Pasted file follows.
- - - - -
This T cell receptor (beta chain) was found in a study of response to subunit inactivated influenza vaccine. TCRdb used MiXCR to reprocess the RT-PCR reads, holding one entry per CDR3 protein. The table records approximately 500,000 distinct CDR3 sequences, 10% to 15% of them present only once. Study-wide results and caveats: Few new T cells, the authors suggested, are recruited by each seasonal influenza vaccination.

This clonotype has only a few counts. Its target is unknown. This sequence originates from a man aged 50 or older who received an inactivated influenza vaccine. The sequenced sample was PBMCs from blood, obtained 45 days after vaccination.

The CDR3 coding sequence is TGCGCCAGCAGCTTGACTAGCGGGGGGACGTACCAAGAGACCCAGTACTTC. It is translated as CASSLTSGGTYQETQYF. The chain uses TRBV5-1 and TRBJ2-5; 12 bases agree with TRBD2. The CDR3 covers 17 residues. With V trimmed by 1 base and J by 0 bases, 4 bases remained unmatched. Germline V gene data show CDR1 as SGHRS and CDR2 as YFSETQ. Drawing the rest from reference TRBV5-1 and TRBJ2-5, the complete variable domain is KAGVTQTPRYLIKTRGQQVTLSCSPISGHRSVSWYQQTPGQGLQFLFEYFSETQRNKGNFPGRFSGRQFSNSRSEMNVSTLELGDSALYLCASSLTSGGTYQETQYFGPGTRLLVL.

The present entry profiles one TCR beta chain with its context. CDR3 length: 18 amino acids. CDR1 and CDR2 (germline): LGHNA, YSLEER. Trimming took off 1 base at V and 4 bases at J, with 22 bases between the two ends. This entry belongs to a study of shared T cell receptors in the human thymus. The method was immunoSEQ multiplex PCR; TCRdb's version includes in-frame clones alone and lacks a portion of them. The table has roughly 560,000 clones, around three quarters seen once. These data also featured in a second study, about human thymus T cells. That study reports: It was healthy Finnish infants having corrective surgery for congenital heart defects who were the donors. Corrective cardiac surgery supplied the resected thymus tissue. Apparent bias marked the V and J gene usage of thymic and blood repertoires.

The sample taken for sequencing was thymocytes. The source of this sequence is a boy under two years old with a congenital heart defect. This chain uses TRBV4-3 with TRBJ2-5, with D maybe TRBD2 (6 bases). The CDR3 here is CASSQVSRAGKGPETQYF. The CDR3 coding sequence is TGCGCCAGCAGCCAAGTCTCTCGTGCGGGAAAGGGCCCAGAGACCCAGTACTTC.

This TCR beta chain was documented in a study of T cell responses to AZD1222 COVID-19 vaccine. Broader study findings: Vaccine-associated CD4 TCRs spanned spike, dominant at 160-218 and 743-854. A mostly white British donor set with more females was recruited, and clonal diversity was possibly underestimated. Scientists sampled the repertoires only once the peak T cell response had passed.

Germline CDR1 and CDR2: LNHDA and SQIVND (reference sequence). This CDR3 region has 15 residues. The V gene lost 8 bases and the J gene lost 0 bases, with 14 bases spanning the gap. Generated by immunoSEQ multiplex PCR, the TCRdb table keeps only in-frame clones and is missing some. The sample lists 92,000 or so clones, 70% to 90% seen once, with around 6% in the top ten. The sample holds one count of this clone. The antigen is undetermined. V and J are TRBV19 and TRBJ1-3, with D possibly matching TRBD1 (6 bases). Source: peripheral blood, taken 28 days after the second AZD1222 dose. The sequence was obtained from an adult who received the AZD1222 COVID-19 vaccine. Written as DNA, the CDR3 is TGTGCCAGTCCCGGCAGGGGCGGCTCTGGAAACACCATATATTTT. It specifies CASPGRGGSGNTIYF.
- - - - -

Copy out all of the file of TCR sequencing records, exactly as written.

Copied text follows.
This T cell receptor (beta chain) was found in a study of response to subunit inactivated influenza vaccine. TCRdb used MiXCR to reprocess the RT-PCR reads, holding one entry per CDR3 protein. The table records approximately 500,000 distinct CDR3 sequences, 10% to 15% of them present only once. Study-wide results and caveats: Few new T cells, the authors suggested, are recruited by each seasonal influenza vaccination.

This clonotype has only a few counts. Its target is unknown. This sequence originates from a man aged 50 or older who received an inactivated influenza vaccine. The sequenced sample was PBMCs from blood, obtained 45 days after vaccination.

The CDR3 coding sequence is TGCGCCAGCAGCTTGACTAGCGGGGGGACGTACCAAGAGACCCAGTACTTC. It is translated as CASSLTSGGTYQETQYF. The chain uses TRBV5-1 and TRBJ2-5; 12 bases agree with TRBD2. The CDR3 covers 17 residues. With V trimmed by 1 base and J by 0 bases, 4 bases remained unmatched. Germline V gene data show CDR1 as SGHRS and CDR2 as YFSETQ. Drawing the rest from reference TRBV5-1 and TRBJ2-5, the complete variable domain is KAGVTQTPRYLIKTRGQQVTLSCSPISGHRSVSWYQQTPGQGLQFLFEYFSETQRNKGNFPGRFSGRQFSNSRSEMNVSTLELGDSALYLCASSLTSGGTYQETQYFGPGTRLLVL.

The present entry profiles one TCR beta chain with its context. CDR3 length: 18 amino acids. CDR1 and CDR2 (germline): LGHNA, YSLEER. Trimming took off 1 base at V and 4 bases at J, with 22 bases between the two ends. This entry belongs to a study of shared T cell receptors in the human thymus. The method was immunoSEQ multiplex PCR; TCRdb's version includes in-frame clones alone and lacks a portion of them. The table has roughly 560,000 clones, around three quarters seen once. These data also featured in a second study, about human thymus T cells. That study reports: It was healthy Finnish infants having corrective surgery for congenital heart defects who were the donors. Corrective cardiac surgery supplied the resected thymus tissue. Apparent bias marked the V and J gene usage of thymic and blood repertoires.

The sample taken for sequencing was thymocytes. The source of this sequence is a boy under two years old with a congenital heart defect. This chain uses TRBV4-3 with TRBJ2-5, with D maybe TRBD2 (6 bases). The CDR3 here is CASSQVSRAGKGPETQYF. The CDR3 coding sequence is TGCGCCAGCAGCCAAGTCTCTCGTGCGGGAAAGGGCCCAGAGACCCAGTACTTC.

This TCR beta chain was documented in a study of T cell responses to AZD1222 COVID-19 vaccine. Broader study findings: Vaccine-associated CD4 TCRs spanned spike, dominant at 160-218 and 743-854. A mostly white British donor set with more females was recruited, and clonal diversity was possibly underestimated. Scientists sampled the repertoires only once the peak T cell response had passed.

Germline CDR1 and CDR2: LNHDA and SQIVND (reference sequence). This CDR3 region has 15 residues. The V gene lost 8 bases and the J gene lost 0 bases, with 14 bases spanning the gap. Generated by immunoSEQ multiplex PCR, the TCRdb table keeps only in-frame clones and is missing some. The sample lists 92,000 or so clones, 70% to 90% seen once, with around 6% in the top ten. The sample holds one count of this clone. The antigen is undetermined. V and J are TRBV19 and TRBJ1-3, with D possibly matching TRBD1 (6 bases). Source: peripheral blood, taken 28 days after the second AZD1222 dose. The sequence was obtained from an adult who received the AZD1222 COVID-19 vaccine. Written as DNA, the CDR3 is TGTGCCAGTCCCGGCAGGGGCGGCTCTGGAAACACCATATATTTT. It specifies CASPGRGGSGNTIYF.